A quarter of adults in Germany suffer from obesity. This means that more than nine million people in Germany have a BMI above 30 and are at risk for health consequences such as type 2 diabetes, cardiovascular disease, high blood pressure or fatty liver. Despite health education and low prices for fresh fruit and vegetables, many attempts to lose weight fail. Because? And can cognitive behavioral therapy help?
What is Cognitive Behavioral Therapy?
Cognitive Behavioral Therapy (CBT) is a non-drug method for treating mental and emotional illnesses. CBT is used for, among other things, depression, anxiety disorders, addictions and eating disorders. Obesity is not yet recognized as a disease in the German health system. However, it causes significant limitations and a huge amount of suffering in everyday life. Many institutions such as the World Health Organization (WHO) and the European Parliament have therefore been asking for years that obesity be officially classified as a chronic disease.
Here is how cognitive behavioral therapy helps against obesity
Cognitive Behavioral Therapy is based on the assumption that ours thought patterns and every day behaviors to learn for a lifetime. This occurs in the form of feedback loops, e.g. Eating as a reward or encouragement serve in difficult times. This imprints the learned behavior pattern of compensating for bad feelings with food. In cognitive-behavioral therapy, a therapist helps analyze the person’s thoughts, feelings, and behaviors to replace them with healthier patterns over the course of therapy.
Recognize automatic food patterns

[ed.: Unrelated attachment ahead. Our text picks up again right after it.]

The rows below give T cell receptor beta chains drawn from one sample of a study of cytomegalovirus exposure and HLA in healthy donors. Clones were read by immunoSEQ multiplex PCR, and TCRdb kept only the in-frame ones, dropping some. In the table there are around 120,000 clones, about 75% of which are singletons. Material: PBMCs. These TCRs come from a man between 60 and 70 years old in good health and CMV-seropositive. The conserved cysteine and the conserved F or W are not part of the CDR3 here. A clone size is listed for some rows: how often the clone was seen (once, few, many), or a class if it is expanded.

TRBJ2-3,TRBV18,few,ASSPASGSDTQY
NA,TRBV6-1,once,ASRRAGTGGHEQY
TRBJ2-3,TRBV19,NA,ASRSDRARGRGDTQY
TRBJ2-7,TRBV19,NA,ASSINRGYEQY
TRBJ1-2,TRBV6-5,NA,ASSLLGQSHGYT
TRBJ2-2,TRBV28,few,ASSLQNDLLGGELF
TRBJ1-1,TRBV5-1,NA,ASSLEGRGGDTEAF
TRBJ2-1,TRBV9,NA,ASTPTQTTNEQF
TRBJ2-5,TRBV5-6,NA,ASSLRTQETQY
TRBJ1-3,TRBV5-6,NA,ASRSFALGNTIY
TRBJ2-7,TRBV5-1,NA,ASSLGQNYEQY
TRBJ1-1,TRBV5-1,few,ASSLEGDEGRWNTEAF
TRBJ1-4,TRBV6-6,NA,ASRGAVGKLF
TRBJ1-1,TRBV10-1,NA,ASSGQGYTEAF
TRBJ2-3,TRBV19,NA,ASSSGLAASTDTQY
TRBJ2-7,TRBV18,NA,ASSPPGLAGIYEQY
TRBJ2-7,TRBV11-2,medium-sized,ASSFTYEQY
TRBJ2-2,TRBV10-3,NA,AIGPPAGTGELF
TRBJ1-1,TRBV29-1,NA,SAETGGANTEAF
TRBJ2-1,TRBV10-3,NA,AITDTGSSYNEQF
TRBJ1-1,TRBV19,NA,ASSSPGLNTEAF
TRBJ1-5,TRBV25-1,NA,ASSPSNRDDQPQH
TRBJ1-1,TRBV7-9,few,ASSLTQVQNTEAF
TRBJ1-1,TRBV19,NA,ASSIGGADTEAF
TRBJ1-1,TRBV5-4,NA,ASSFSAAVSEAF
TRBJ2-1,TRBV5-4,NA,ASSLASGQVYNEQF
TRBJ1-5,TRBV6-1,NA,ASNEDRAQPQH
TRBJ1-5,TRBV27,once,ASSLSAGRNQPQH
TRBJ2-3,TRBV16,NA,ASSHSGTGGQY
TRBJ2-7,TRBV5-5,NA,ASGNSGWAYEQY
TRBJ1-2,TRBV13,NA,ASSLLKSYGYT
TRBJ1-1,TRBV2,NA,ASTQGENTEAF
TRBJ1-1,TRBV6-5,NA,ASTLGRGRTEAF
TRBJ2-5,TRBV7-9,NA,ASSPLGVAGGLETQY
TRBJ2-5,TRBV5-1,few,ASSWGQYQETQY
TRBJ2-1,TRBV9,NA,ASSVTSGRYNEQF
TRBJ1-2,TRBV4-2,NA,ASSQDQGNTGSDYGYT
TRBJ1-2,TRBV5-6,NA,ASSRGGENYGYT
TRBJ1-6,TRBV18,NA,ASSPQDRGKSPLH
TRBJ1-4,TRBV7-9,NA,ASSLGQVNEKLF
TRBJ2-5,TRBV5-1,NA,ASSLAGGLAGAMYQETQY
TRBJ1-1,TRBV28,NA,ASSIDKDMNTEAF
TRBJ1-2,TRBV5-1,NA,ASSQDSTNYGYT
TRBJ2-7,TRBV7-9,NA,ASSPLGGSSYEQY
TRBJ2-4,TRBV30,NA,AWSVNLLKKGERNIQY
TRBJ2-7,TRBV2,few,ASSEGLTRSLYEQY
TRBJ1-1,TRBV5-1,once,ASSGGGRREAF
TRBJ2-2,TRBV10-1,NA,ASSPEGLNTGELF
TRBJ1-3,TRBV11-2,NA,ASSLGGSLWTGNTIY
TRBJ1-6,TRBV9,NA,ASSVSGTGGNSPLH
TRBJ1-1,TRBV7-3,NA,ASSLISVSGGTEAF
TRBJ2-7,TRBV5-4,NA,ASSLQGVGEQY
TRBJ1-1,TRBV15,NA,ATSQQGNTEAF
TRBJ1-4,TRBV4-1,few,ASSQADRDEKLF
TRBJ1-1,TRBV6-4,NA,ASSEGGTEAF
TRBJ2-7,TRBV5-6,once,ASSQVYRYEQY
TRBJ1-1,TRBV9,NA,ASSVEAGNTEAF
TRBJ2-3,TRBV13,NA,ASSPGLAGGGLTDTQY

Learned eating patterns usually work fully automatically during stressful daily work, as this saves more energy for our brain. If we thought for a few minutes before every snack and every big meal and evaluated the advantages and disadvantages of the respective foods, this would be time-consuming on the one hand and extremely energy-consuming on the other. Therefore, the first step to losing weight is getting yours automatic food schemes in mind and to make more informed decisions about what and how to eat in the future. You can start on your own with a food diary.
Learn new behaviors
The second step is to practice new behaviors with the goal of integrating them into everyday life as automatic and healthier long-term routines. You should set aside one or more relaxing days for planning. Gradually replace your unhealthy meals with healthier alternatives – you don’t have to suddenly change everything from one week to the next. Also call yourself that “If-Then Plans”. These help make healthier behaviors a routine, such as “Next time I have cravings between meals, I’ll have black coffee or ginger tea instead of a snack, or I’ll do 10 squats to take my mind off things.”
Get professional help
If you can’t lose the excess weight on your own, don’t hesitate to seek medical and therapeutic help. Talk to your family doctor, nutritionist, or nutritionist. With their help, you will learn techniques that will make it easier for you to switch to a healthy and balanced diet.